top of page
  • Writer's pictureKrissy Mulpeter

Going Beyond "Making It Work"

Updated: Oct 25, 2020

Making your marriage or relationship work seems like a great goal, right? I imagine this to be the case, particularly in scenarios when it doesn’t feel like the status quo is necessarily working. “Making it work” might, for some, mean patching things together, mending the fissures, and re-establishing solid ground. There are times when “making it work” is a very necessary starting place.

The thing is... most people don’t enter relationships because they found someone with whom they think they can only “make it work.” Perhaps that’s a part of it, but the thing that draws people to one another is usually bigger than that. For example, maybe the world feels expanded by this person, perhaps you feel closer to who you’d like to be within a particular partnership, or maybe you just feel a sense of belonging with a certain person.

The forces that draw people into relationships are even sometimes (though not always) described as “inexplicable,” “transcendent,” and “put together by the universe”.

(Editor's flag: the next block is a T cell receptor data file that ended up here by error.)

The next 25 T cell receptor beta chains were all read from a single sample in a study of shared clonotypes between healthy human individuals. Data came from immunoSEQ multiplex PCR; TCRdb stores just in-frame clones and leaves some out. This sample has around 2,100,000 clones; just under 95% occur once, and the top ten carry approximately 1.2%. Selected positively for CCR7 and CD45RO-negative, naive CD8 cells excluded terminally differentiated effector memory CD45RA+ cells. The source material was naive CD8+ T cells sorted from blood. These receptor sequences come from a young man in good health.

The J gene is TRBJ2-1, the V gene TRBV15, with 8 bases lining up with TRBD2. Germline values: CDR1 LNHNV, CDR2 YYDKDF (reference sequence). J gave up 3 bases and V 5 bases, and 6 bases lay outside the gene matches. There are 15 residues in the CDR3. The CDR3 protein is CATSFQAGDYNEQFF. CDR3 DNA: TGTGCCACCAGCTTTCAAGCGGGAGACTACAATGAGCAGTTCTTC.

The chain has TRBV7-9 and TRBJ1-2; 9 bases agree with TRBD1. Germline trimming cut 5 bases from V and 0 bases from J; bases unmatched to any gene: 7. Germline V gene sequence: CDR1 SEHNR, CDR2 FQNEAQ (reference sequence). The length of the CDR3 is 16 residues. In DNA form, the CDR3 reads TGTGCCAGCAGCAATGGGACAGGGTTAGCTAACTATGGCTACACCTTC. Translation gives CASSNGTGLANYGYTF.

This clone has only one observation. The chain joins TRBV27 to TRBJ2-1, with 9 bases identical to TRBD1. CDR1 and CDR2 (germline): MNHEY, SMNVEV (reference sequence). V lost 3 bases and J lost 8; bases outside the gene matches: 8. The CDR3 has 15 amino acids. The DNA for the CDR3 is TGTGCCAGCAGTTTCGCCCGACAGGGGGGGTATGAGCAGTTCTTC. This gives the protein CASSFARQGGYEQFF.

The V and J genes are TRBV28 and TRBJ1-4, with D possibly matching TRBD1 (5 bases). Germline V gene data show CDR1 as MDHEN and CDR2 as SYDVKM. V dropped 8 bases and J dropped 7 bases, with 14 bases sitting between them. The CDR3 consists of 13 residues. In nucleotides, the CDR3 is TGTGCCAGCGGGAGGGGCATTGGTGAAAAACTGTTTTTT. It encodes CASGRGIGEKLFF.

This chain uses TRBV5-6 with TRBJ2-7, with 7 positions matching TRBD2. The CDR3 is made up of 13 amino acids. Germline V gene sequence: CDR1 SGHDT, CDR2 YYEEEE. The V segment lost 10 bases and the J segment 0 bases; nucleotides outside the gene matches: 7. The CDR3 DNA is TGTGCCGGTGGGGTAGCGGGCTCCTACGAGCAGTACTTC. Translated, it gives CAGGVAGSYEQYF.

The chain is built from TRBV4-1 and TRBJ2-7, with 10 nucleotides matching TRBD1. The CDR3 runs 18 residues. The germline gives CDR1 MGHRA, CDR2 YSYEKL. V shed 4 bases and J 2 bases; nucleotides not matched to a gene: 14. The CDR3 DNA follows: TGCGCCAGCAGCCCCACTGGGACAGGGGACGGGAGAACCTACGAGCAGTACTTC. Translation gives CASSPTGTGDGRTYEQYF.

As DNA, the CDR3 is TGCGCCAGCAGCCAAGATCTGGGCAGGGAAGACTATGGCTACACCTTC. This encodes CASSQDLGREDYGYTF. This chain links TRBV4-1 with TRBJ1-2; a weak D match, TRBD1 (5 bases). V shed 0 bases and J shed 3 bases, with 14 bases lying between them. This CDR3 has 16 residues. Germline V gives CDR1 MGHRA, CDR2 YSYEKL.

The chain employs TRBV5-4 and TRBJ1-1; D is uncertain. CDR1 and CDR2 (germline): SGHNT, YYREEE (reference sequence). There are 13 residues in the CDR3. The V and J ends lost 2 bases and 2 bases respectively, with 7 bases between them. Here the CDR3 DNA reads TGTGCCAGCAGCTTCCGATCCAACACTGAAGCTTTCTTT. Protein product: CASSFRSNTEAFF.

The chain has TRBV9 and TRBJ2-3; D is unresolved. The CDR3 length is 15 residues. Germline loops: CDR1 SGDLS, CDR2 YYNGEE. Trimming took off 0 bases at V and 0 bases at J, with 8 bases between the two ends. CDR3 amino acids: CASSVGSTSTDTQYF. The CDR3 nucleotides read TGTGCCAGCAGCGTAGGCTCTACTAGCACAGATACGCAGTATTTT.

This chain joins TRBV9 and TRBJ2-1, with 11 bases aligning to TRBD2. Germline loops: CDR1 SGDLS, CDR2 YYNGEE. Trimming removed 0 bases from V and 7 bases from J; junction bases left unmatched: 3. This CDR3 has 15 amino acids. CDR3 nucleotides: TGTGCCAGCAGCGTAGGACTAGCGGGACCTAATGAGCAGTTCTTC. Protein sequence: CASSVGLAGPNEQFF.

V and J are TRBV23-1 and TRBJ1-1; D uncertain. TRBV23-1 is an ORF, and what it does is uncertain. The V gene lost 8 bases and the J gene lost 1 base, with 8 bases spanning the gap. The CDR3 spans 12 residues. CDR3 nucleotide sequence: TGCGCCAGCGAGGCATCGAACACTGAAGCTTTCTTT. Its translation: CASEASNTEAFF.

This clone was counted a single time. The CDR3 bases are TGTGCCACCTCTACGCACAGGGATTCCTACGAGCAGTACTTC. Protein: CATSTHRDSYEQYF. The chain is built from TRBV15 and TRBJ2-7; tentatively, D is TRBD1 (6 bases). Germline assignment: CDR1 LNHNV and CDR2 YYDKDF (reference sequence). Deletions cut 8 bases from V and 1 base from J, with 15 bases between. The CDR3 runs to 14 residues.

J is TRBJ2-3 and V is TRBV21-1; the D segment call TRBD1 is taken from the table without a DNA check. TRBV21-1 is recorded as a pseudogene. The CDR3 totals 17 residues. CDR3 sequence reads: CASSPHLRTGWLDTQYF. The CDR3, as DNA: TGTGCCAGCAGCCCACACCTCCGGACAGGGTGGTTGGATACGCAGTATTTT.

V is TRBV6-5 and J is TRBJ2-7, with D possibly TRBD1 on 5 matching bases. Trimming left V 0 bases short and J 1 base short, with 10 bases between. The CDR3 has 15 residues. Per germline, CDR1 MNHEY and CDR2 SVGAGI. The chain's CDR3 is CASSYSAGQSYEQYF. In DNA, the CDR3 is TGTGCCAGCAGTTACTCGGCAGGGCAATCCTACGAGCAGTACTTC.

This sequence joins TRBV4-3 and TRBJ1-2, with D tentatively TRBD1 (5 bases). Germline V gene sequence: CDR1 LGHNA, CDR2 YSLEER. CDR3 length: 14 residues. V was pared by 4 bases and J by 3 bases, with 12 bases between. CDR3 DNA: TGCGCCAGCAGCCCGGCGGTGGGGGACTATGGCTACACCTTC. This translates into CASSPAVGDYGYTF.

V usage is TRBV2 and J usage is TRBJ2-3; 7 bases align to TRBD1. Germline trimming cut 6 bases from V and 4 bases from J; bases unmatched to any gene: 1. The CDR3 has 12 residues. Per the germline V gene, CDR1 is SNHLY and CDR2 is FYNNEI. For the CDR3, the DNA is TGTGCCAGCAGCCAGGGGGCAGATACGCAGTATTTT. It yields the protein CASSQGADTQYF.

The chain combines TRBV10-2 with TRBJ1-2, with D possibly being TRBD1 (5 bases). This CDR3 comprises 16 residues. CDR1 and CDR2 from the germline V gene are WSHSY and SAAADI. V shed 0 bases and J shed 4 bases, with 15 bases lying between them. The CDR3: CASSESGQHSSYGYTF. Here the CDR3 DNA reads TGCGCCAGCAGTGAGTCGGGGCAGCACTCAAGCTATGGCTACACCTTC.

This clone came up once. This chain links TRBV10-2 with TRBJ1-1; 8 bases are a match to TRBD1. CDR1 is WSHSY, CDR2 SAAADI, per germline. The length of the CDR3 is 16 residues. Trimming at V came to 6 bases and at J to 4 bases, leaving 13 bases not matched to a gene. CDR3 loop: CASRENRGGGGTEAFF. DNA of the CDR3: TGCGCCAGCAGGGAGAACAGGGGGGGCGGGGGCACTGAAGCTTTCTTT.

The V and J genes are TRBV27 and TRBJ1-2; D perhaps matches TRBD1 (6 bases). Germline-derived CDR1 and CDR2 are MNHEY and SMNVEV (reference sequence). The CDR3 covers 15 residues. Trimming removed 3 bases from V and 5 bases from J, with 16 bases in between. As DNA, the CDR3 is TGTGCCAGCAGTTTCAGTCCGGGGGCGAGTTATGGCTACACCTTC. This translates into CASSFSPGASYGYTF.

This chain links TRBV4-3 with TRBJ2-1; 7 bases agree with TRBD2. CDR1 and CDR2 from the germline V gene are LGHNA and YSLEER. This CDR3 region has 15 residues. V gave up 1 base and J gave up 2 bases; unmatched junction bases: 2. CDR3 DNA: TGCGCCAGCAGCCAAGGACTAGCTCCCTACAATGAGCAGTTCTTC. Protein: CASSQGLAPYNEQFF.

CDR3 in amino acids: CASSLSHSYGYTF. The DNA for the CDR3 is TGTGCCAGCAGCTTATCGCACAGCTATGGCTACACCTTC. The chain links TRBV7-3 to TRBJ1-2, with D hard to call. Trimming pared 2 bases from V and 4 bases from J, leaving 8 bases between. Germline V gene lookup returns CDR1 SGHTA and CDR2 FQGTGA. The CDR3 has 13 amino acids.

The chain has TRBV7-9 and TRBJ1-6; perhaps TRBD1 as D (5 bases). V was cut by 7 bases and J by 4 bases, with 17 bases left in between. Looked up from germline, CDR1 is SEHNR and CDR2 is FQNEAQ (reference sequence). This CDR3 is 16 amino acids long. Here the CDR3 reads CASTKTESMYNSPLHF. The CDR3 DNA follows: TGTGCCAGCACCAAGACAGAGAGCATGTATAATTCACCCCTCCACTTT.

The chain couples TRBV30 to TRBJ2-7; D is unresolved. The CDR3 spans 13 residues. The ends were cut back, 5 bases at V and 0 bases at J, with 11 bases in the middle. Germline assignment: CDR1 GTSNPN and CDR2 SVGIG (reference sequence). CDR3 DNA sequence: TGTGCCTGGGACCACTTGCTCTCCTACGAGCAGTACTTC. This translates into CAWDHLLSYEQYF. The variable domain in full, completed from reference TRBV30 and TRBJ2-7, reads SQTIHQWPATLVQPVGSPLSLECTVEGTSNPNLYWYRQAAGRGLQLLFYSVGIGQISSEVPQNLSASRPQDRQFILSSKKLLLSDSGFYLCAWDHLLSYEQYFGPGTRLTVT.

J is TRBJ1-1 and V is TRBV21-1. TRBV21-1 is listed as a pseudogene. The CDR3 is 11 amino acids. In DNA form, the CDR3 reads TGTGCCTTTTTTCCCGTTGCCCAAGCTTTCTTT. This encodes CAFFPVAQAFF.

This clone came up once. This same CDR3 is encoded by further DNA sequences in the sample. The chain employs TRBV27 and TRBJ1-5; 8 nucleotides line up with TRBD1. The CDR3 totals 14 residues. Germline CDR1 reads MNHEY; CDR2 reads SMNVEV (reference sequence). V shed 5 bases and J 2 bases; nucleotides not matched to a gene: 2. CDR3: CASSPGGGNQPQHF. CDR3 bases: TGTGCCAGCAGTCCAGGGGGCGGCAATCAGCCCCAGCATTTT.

As relationships go, unprocessed trauma expresses itself in relationship conflict, previous attachment wounds make themselves known in the relationship space, all while the “feel good” chemicals of new relationship wear off. These things don’t mean a relationship is over. In fact- it may mean the relationship is being invited into a new phase that requires more intention, awareness, and healing than the first phase of falling/being in love requires.

When couples embark on a journey of growth and relationship-work together in couples therapy, perhaps “making it work” is a great place to start. It very well could be a smart way to triage the deepest ruptures and start to build a more solid foundation.

What I’m saying is, I don’t think couples need to stop there. Through trauma healing, strengthening your attachment to each other, and working toward emotional attunement together, “making it work” only has to be the beginning of what could be a deeply fulfilling, authentically functioning, and nourishing relationship that gets better and better as time goes on.

Krissy Mulpeter specializes in Couples Therapy and lives in Eugene, Oregon. Read more about her here.

57 views0 comments

Recent Posts

See All
Post: Blog2_Post
bottom of page